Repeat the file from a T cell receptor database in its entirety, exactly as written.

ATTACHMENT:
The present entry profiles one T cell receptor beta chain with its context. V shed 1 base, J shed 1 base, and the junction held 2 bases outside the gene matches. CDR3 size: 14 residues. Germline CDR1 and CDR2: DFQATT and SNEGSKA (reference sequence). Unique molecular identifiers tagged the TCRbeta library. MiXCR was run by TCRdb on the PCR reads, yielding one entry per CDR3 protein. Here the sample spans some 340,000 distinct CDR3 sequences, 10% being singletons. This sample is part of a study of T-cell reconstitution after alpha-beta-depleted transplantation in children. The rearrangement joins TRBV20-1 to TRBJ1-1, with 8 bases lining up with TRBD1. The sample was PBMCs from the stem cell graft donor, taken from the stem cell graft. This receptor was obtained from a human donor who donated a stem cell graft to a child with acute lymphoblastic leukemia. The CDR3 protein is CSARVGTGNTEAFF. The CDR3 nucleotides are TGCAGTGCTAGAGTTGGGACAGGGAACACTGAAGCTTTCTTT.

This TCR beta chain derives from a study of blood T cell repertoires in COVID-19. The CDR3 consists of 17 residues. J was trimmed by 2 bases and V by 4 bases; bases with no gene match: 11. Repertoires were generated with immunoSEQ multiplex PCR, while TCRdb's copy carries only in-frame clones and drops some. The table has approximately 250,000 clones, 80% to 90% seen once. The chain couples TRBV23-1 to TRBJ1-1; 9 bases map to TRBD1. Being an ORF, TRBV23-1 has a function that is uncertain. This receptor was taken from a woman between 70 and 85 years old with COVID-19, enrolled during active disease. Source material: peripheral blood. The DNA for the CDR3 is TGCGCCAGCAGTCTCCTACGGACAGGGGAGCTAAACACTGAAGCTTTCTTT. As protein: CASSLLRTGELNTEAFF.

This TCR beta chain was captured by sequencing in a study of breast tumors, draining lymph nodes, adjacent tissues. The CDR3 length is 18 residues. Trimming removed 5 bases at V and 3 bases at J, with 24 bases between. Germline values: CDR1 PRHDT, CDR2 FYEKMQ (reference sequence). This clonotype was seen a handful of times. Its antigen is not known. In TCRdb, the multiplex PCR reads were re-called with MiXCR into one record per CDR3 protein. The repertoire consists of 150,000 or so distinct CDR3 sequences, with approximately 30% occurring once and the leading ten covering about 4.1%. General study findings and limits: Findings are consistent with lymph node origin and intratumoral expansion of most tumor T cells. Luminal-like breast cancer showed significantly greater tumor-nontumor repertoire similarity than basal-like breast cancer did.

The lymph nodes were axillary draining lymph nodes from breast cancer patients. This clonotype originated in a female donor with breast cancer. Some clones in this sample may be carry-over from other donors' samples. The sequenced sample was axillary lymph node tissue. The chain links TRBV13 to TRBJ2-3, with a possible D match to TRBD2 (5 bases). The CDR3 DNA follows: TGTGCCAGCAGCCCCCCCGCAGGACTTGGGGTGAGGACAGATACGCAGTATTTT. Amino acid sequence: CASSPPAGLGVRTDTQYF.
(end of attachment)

The present entry profiles one T cell receptor beta chain with its context. V shed 1 base, J shed 1 base, and the junction held 2 bases outside the gene matches. CDR3 size: 14 residues. Germline CDR1 and CDR2: DFQATT and SNEGSKA (reference sequence). Unique molecular identifiers tagged the TCRbeta library. MiXCR was run by TCRdb on the PCR reads, yielding one entry per CDR3 protein. Here the sample spans some 340,000 distinct CDR3 sequences, 10% being singletons. This sample is part of a study of T-cell reconstitution after alpha-beta-depleted transplantation in children. The rearrangement joins TRBV20-1 to TRBJ1-1, with 8 bases lining up with TRBD1. The sample was PBMCs from the stem cell graft donor, taken from the stem cell graft. This receptor was obtained from a human donor who donated a stem cell graft to a child with acute lymphoblastic leukemia. The CDR3 protein is CSARVGTGNTEAFF. The CDR3 nucleotides are TGCAGTGCTAGAGTTGGGACAGGGAACACTGAAGCTTTCTTT.

This TCR beta chain derives from a study of blood T cell repertoires in COVID-19. The CDR3 consists of 17 residues. J was trimmed by 2 bases and V by 4 bases; bases with no gene match: 11. Repertoires were generated with immunoSEQ multiplex PCR, while TCRdb's copy carries only in-frame clones and drops some. The table has approximately 250,000 clones, 80% to 90% seen once. The chain couples TRBV23-1 to TRBJ1-1; 9 bases map to TRBD1. Being an ORF, TRBV23-1 has a function that is uncertain. This receptor was taken from a woman between 70 and 85 years old with COVID-19, enrolled during active disease. Source material: peripheral blood. The DNA for the CDR3 is TGCGCCAGCAGTCTCCTACGGACAGGGGAGCTAAACACTGAAGCTTTCTTT. As protein: CASSLLRTGELNTEAFF.

This TCR beta chain was captured by sequencing in a study of breast tumors, draining lymph nodes, adjacent tissues. The CDR3 length is 18 residues. Trimming removed 5 bases at V and 3 bases at J, with 24 bases between. Germline values: CDR1 PRHDT, CDR2 FYEKMQ (reference sequence). This clonotype was seen a handful of times. Its antigen is not known. In TCRdb, the multiplex PCR reads were re-called with MiXCR into one record per CDR3 protein. The repertoire consists of 150,000 or so distinct CDR3 sequences, with approximately 30% occurring once and the leading ten covering about 4.1%. General study findings and limits: Findings are consistent with lymph node origin and intratumoral expansion of most tumor T cells. Luminal-like breast cancer showed significantly greater tumor-nontumor repertoire similarity than basal-like breast cancer did.

The lymph nodes were axillary draining lymph nodes from breast cancer patients. This clonotype originated in a female donor with breast cancer. Some clones in this sample may be carry-over from other donors' samples. The sequenced sample was axillary lymph node tissue. The chain links TRBV13 to TRBJ2-3, with a possible D match to TRBD2 (5 bases). The CDR3 DNA follows: TGTGCCAGCAGCCCCCCCGCAGGACTTGGGGTGAGGACAGATACGCAGTATTTT. Amino acid sequence: CASSPPAGLGVRTDTQYF.